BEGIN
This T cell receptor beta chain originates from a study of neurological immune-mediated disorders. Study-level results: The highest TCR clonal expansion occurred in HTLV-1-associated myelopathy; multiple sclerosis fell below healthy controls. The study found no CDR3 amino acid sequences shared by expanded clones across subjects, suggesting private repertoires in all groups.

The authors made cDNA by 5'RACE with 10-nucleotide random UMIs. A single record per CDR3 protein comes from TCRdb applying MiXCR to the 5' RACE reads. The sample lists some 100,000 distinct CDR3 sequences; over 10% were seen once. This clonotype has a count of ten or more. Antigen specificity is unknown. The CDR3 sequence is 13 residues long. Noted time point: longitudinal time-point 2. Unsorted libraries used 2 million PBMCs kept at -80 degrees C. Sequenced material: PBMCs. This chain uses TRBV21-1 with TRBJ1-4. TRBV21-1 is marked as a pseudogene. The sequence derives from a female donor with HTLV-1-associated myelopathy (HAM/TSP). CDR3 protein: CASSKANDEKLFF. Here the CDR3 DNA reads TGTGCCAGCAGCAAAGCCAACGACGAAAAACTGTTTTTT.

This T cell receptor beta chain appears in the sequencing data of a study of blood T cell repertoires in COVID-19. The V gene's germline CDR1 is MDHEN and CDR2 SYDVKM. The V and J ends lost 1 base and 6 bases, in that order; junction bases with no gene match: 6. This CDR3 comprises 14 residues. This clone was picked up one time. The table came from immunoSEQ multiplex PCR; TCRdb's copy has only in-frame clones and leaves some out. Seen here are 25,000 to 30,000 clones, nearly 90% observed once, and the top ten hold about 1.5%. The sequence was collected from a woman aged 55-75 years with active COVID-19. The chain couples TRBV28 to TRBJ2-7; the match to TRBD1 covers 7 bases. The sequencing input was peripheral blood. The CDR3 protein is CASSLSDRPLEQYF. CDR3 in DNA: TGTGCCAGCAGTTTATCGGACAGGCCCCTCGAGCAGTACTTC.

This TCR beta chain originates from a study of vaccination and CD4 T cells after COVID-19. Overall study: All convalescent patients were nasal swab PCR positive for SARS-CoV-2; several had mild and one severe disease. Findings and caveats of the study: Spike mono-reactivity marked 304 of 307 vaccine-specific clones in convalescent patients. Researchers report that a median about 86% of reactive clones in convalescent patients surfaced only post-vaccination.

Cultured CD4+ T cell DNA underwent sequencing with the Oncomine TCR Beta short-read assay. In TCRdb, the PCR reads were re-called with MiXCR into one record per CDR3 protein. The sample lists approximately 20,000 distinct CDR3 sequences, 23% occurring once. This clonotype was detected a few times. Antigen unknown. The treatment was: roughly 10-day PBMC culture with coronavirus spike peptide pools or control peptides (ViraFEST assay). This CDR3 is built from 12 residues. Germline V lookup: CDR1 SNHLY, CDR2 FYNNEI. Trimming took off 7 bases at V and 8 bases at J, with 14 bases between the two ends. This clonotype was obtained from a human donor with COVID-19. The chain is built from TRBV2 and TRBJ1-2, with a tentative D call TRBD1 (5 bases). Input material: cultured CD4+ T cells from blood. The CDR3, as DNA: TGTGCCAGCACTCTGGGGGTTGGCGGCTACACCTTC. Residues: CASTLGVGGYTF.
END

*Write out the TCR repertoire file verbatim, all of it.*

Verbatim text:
This T cell receptor beta chain originates from a study of neurological immune-mediated disorders. Study-level results: The highest TCR clonal expansion occurred in HTLV-1-associated myelopathy; multiple sclerosis fell below healthy controls. The study found no CDR3 amino acid sequences shared by expanded clones across subjects, suggesting private repertoires in all groups.

The authors made cDNA by 5'RACE with 10-nucleotide random UMIs. A single record per CDR3 protein comes from TCRdb applying MiXCR to the 5' RACE reads. The sample lists some 100,000 distinct CDR3 sequences; over 10% were seen once. This clonotype has a count of ten or more. Antigen specificity is unknown. The CDR3 sequence is 13 residues long. Noted time point: longitudinal time-point 2. Unsorted libraries used 2 million PBMCs kept at -80 degrees C. Sequenced material: PBMCs. This chain uses TRBV21-1 with TRBJ1-4. TRBV21-1 is marked as a pseudogene. The sequence derives from a female donor with HTLV-1-associated myelopathy (HAM/TSP). CDR3 protein: CASSKANDEKLFF. Here the CDR3 DNA reads TGTGCCAGCAGCAAAGCCAACGACGAAAAACTGTTTTTT.

This T cell receptor beta chain appears in the sequencing data of a study of blood T cell repertoires in COVID-19. The V gene's germline CDR1 is MDHEN and CDR2 SYDVKM. The V and J ends lost 1 base and 6 bases, in that order; junction bases with no gene match: 6. This CDR3 comprises 14 residues. This clone was picked up one time. The table came from immunoSEQ multiplex PCR; TCRdb's copy has only in-frame clones and leaves some out. Seen here are 25,000 to 30,000 clones, nearly 90% observed once, and the top ten hold about 1.5%. The sequence was collected from a woman aged 55-75 years with active COVID-19. The chain couples TRBV28 to TRBJ2-7; the match to TRBD1 covers 7 bases. The sequencing input was peripheral blood. The CDR3 protein is CASSLSDRPLEQYF. CDR3 in DNA: TGTGCCAGCAGTTTATCGGACAGGCCCCTCGAGCAGTACTTC.

This TCR beta chain originates from a study of vaccination and CD4 T cells after COVID-19. Overall study: All convalescent patients were nasal swab PCR positive for SARS-CoV-2; several had mild and one severe disease. Findings and caveats of the study: Spike mono-reactivity marked 304 of 307 vaccine-specific clones in convalescent patients. Researchers report that a median about 86% of reactive clones in convalescent patients surfaced only post-vaccination.

Cultured CD4+ T cell DNA underwent sequencing with the Oncomine TCR Beta short-read assay. In TCRdb, the PCR reads were re-called with MiXCR into one record per CDR3 protein. The sample lists approximately 20,000 distinct CDR3 sequences, 23% occurring once. This clonotype was detected a few times. Antigen unknown. The treatment was: roughly 10-day PBMC culture with coronavirus spike peptide pools or control peptides (ViraFEST assay). This CDR3 is built from 12 residues. Germline V lookup: CDR1 SNHLY, CDR2 FYNNEI. Trimming took off 7 bases at V and 8 bases at J, with 14 bases between the two ends. This clonotype was obtained from a human donor with COVID-19. The chain is built from TRBV2 and TRBJ1-2, with a tentative D call TRBD1 (5 bases). Input material: cultured CD4+ T cells from blood. The CDR3, as DNA: TGTGCCAGCACTCTGGGGGTTGGCGGCTACACCTTC. Residues: CASTLGVGGYTF.